DorobekInsider: Identity management — the liner notes
I am moderating a panel this morning on identity management — it is a custom event that 1105 Government Information Group is putting on for Juniper Networks titled Why Network Security Demands Trusted Identity Management. And, as you can see on the agenda, before my panel, they have two great speakers — Tom Donahue, the director of cyber policy for the national security staff, and Dale Meyerrose, Vice President and General Manager for Harris Corporation and the former CIO for the Office of the Director of National Intelligence. [Up until my panel starts, I am taking notes — and posting them with the caveat that these are my raw notes. You can read them here.]
And then there is my panel, which focuses more on the issues of where the rubber meet the road — how do you make this happen.
Session 3 — Discussion Panel 10:25 – 11:40am Implementing Identity Management: Keys to Security and Success Moderator: Chris Dorobek , Co-Anchor, The Daily Debrief, Federal News Radio Panelists:
- Mary Dixon, Director, Defense Manpower Data Center, Defense Department
- Stephen Duncan, Director, The Center for Identity Management and Information Assurance, Office of Integrated Technology Services, Federal Acquisition Service, General Services Administration
- Steve Hanna, Distinguished Engineer, Juniper Networks
What Attendees Will Learn:
- Trends across government to strengthen converged credentials for employees and contractors
- What makes an identity management program successful and secure
- How government organizations are deploying trusted identity management initiatives
- How agencies can improve existing identity management programs
- Lessons learned from seasoned professionals from the public and private sectors
- Common mistakes to avoid and opportunities to maximize proven technologies
- How agencies are moving ahead to deliver secure, reliable physical and logical access to government information assets and facilities
- What’s next for identity management and why it is critical to broader national security goals
On Tuesday on Federal News Radio 1500 AM’s Daily Debrief with Chris Dorobek and Amy Morris, we spoke to Bob Dix, Vice President of Government Affairs & Critical Infrastructure Protection for Juniper Networks. Dixformerly served as the Dix served as the Staff Director for the House Government Reform Subcommittee on Technology and Information Policy. Hear our conversation here. What is fascinating is how identity management issues really have changed and evolved. It has moved beyond the almost tedious but important question of who has given out how many HSPD-12 cards to the much more interesting question of what do you do with those cards — and how do you secure the identity information behind those cards. In our prep call, Dixon told me that as identity management becomes one of the critical ways of ensuring the security of the network, suddently the databases that contain all that information about identity become critically important. After all, if you take out that information, you cripple everyting else. (Anybody else see the movie Eagle Eye where the computer essentially erases Shia LaBeouf identity.) As always, when I speak, I sometimes make reference to conversations I have had on Federal News Radio 1500 AM, so… if you want that information, here are the liner notes… and I may add to this after the presentation depending on what we talk about.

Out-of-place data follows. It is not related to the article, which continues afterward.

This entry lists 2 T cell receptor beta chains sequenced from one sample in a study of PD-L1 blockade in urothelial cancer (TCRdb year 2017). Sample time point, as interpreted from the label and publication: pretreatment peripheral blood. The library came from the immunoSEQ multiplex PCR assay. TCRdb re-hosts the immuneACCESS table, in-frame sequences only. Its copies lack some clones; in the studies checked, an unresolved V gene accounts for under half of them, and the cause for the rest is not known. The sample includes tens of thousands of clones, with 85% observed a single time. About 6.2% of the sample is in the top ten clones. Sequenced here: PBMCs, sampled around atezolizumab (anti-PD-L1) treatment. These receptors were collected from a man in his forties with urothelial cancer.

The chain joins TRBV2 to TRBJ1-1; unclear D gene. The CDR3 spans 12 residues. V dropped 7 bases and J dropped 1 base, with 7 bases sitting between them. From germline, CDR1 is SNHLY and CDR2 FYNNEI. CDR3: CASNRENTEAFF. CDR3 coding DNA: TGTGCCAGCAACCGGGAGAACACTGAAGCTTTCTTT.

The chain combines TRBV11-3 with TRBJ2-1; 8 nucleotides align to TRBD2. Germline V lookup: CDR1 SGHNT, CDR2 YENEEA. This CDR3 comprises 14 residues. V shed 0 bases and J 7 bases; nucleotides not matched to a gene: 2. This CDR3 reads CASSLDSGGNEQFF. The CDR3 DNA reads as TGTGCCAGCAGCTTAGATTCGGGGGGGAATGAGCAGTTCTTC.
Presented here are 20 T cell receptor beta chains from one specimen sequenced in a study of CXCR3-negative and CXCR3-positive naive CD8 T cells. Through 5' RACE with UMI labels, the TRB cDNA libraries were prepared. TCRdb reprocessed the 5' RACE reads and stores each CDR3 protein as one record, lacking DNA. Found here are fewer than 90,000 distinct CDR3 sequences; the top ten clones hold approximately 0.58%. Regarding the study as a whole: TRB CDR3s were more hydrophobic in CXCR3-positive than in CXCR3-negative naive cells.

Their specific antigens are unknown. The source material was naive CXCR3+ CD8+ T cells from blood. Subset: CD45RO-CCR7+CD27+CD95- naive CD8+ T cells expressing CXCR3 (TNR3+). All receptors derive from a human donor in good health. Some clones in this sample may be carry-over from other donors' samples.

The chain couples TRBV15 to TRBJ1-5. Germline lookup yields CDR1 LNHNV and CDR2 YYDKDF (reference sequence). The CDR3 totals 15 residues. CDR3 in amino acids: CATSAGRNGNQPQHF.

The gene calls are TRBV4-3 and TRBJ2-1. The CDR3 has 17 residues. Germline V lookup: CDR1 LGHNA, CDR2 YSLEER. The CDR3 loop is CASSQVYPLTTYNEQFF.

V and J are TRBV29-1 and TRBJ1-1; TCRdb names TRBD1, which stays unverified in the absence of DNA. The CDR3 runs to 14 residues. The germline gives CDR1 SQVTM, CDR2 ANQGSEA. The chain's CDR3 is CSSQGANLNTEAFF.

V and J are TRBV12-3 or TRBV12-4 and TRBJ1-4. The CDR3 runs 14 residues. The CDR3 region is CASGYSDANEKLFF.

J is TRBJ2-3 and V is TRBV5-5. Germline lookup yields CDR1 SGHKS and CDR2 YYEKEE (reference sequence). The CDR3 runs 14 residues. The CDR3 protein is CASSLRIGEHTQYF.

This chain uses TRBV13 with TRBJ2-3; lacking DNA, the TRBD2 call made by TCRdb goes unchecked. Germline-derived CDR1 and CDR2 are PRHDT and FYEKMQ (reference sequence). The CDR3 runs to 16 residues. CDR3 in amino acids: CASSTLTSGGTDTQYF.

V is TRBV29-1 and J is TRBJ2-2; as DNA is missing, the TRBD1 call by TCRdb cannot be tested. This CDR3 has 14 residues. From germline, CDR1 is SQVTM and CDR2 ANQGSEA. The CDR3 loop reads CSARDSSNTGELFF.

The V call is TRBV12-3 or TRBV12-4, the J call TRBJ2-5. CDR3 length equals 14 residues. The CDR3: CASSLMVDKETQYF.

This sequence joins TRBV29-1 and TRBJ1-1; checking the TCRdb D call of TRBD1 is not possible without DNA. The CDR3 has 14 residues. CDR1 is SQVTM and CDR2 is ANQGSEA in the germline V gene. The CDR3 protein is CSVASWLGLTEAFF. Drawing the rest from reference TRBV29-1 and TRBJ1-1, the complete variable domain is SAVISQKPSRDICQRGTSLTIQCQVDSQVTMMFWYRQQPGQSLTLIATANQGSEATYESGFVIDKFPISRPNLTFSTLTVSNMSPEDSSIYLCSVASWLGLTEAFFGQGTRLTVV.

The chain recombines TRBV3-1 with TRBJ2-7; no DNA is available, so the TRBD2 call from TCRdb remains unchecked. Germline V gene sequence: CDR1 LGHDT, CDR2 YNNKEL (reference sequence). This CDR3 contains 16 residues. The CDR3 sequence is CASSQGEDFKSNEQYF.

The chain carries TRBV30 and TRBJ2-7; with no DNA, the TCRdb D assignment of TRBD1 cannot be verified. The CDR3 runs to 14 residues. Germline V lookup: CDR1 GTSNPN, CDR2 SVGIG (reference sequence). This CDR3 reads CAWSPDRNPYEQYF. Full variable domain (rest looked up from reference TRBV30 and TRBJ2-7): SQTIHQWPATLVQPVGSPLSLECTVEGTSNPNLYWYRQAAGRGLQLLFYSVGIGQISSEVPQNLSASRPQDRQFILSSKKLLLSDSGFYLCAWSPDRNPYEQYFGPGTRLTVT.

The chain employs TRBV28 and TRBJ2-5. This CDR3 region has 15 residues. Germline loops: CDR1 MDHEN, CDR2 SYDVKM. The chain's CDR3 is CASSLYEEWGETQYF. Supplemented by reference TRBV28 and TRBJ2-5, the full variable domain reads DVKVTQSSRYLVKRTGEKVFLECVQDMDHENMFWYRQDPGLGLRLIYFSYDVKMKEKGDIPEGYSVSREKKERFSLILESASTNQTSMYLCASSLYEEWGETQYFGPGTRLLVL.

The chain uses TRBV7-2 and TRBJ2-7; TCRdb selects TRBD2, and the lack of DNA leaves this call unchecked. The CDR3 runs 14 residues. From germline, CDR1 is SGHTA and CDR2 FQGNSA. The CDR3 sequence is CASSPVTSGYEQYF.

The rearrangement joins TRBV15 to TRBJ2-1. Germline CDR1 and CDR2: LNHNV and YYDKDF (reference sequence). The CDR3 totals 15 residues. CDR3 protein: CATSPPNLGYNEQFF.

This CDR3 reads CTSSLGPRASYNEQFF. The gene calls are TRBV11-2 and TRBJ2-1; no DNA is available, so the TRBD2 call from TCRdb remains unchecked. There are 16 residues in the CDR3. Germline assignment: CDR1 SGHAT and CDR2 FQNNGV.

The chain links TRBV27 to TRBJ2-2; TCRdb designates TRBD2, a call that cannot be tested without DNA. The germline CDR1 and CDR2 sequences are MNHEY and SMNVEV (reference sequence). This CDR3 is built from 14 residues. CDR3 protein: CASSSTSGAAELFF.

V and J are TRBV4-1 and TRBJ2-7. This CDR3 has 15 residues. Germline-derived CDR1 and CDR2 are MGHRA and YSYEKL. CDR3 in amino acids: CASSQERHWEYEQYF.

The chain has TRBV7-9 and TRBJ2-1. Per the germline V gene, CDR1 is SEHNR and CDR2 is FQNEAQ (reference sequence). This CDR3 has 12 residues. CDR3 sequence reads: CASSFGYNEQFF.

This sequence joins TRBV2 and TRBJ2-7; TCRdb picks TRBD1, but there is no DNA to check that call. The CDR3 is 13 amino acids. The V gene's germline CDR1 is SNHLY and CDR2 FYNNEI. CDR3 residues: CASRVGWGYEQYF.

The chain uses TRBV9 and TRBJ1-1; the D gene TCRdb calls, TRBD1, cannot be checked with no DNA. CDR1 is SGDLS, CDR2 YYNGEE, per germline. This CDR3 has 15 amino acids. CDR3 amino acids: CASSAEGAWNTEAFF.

A lot of this is being spurred by the Obama administration’s cyber-security review, which was issued earlier this year. You can find all sorts of resources about the Obama cyber-review in the DorobekInsider reader: Obama administration cyber-security policy review.
I recently had the opportunity to talk to Google’s chief Internet evangalist Vint Cerf, the man widely referred to as the father of the Internet, as part of Federal News Radio’s Meet the Innovator series. He told me that in some important ways, the Internet is still incomplete — and one important part is the lack of identity management. You can hear part one of my conversation with Cerf… and part two. And I’ll add to this post if there are other links that people reference today.
UPDATE: Juniper’s Steve Hanna mentioned Trusted Network Connect, which, according to Wikipedia:
Trusted Network Connect is an open architecture for Network Access Control, promulgated by the Trusted Network Connect Work Group (TNC-WG) of the Trusted Computing Group (TCG). It aims at enabling network operators to provide endpoint integrity at every network connection, thus enabling interoperability among multi-vendor network endpoints. The U.S. Army has planned to use this technology to enhance the security of its computer networks.
The link recommended by Juniper’s Hanna is this one: a white paper that provides an overview of Trusted Network Connect [PDF]. Find more on Trusted Computing Group’s developers page, including a link to the PDF of the Federated Trusted Network Connect (TNC) Version 1.0